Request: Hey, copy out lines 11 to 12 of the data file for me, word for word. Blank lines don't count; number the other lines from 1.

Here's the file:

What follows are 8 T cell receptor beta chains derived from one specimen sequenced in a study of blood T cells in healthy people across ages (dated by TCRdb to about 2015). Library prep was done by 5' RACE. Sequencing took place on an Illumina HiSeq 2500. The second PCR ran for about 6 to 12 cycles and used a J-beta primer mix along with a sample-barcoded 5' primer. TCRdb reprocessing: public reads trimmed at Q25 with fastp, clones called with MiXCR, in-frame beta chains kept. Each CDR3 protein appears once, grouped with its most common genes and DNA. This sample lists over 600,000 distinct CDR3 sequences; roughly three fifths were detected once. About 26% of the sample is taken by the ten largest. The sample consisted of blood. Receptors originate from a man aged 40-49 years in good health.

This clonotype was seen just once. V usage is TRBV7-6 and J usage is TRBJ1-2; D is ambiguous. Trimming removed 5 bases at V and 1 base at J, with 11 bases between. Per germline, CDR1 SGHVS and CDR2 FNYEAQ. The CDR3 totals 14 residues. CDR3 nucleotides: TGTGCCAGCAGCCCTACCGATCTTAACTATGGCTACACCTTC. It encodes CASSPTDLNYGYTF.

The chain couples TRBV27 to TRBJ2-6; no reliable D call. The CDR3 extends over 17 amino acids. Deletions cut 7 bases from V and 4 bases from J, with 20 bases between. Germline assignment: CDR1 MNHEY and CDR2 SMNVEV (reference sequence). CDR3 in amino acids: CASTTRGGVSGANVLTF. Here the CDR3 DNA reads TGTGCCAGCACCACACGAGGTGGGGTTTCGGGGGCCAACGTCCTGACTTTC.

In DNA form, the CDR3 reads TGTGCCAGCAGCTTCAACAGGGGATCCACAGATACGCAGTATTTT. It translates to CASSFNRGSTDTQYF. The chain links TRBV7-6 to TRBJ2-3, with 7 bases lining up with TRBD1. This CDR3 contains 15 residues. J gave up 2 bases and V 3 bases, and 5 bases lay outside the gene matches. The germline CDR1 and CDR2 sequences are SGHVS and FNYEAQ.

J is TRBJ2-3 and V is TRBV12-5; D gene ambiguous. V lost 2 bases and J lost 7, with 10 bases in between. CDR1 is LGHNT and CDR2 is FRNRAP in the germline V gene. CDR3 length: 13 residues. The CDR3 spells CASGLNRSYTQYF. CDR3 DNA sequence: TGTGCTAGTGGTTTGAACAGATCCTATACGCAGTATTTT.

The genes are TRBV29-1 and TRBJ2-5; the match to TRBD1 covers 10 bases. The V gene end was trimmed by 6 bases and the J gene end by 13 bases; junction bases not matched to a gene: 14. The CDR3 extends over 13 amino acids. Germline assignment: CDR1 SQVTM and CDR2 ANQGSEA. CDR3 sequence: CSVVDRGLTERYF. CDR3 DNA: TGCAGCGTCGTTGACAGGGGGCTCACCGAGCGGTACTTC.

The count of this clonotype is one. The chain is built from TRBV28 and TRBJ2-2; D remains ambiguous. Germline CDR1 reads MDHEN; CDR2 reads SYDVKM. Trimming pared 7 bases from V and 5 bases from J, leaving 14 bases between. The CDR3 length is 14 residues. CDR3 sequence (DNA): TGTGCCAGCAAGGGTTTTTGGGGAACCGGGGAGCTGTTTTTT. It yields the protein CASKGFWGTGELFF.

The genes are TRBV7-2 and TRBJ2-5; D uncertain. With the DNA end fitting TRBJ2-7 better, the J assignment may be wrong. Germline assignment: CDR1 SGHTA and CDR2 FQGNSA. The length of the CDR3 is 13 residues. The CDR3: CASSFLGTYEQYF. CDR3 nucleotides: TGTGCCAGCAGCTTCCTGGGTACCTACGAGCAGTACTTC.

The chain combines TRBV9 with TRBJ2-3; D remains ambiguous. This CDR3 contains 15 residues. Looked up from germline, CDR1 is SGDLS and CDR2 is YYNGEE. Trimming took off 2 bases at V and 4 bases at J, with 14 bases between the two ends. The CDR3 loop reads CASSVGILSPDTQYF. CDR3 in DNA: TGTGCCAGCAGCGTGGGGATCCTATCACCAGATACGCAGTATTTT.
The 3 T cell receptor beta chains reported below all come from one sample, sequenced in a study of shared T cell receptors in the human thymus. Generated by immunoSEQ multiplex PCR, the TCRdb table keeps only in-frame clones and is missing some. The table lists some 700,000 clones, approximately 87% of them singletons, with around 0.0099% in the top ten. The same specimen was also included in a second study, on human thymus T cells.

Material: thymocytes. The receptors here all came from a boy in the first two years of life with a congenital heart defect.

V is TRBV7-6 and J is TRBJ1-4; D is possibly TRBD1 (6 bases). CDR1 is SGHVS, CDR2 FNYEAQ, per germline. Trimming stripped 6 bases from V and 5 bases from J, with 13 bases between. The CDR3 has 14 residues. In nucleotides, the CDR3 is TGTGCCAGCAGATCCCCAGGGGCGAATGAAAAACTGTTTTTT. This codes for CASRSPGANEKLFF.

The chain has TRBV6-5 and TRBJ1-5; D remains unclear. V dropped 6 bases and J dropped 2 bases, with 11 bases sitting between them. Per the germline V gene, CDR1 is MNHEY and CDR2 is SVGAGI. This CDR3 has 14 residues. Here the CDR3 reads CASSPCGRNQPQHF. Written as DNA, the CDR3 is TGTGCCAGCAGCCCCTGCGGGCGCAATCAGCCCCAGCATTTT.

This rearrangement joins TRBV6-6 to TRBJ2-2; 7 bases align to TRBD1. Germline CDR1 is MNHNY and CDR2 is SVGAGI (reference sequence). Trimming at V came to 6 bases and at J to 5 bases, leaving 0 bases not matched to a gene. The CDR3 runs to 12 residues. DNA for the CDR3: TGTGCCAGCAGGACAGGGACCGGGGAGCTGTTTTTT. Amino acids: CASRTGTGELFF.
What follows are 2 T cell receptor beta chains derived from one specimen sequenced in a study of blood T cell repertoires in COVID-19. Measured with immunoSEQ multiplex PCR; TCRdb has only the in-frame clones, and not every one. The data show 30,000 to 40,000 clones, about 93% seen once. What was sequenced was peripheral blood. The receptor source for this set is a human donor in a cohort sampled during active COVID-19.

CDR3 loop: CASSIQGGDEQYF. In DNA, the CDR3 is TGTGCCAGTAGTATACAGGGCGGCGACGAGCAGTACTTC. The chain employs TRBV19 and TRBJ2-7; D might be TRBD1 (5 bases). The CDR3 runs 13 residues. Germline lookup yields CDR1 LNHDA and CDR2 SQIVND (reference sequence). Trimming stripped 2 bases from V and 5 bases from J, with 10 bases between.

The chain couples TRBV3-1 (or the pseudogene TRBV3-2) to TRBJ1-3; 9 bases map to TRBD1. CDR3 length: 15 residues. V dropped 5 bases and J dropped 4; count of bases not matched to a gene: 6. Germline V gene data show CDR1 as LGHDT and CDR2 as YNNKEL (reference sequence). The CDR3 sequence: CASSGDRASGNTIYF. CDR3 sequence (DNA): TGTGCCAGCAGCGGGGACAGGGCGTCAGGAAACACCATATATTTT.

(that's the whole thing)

Material: thymocytes. The receptors here all came from a boy in the first two years of life with a congenital heart defect.

V is TRBV7-6 and J is TRBJ1-4; D is possibly TRBD1 (6 bases). CDR1 is SGHVS, CDR2 FNYEAQ, per germline. Trimming stripped 6 bases from V and 5 bases from J, with 13 bases between. The CDR3 has 14 residues. In nucleotides, the CDR3 is TGTGCCAGCAGATCCCCAGGGGCGAATGAAAAACTGTTTTTT. This codes for CASRSPGANEKLFF.